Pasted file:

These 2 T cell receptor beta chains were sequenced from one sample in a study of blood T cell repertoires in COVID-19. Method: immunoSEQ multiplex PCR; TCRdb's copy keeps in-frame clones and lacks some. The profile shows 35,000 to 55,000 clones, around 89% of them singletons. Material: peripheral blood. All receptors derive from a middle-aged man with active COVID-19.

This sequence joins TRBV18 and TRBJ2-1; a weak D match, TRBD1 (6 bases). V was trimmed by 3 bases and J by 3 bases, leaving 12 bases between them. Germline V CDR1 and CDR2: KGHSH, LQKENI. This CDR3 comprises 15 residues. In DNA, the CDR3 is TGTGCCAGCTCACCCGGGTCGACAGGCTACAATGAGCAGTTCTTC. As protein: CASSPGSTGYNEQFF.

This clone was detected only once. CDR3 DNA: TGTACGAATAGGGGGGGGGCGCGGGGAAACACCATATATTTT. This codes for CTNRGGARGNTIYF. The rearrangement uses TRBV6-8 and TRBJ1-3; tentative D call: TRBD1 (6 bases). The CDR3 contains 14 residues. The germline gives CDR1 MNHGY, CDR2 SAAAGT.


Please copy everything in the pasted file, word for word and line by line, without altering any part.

These 2 T cell receptor beta chains were sequenced from one sample in a study of blood T cell repertoires in COVID-19. Method: immunoSEQ multiplex PCR; TCRdb's copy keeps in-frame clones and lacks some. The profile shows 35,000 to 55,000 clones, around 89% of them singletons. Material: peripheral blood. All receptors derive from a middle-aged man with active COVID-19.

This sequence joins TRBV18 and TRBJ2-1; a weak D match, TRBD1 (6 bases). V was trimmed by 3 bases and J by 3 bases, leaving 12 bases between them. Germline V CDR1 and CDR2: KGHSH, LQKENI. This CDR3 comprises 15 residues. In DNA, the CDR3 is TGTGCCAGCTCACCCGGGTCGACAGGCTACAATGAGCAGTTCTTC. As protein: CASSPGSTGYNEQFF.

This clone was detected only once. CDR3 DNA: TGTACGAATAGGGGGGGGGCGCGGGGAAACACCATATATTTT. This codes for CTNRGGARGNTIYF. The rearrangement uses TRBV6-8 and TRBJ1-3; tentative D call: TRBD1 (6 bases). The CDR3 contains 14 residues. The germline gives CDR1 MNHGY, CDR2 SAAAGT.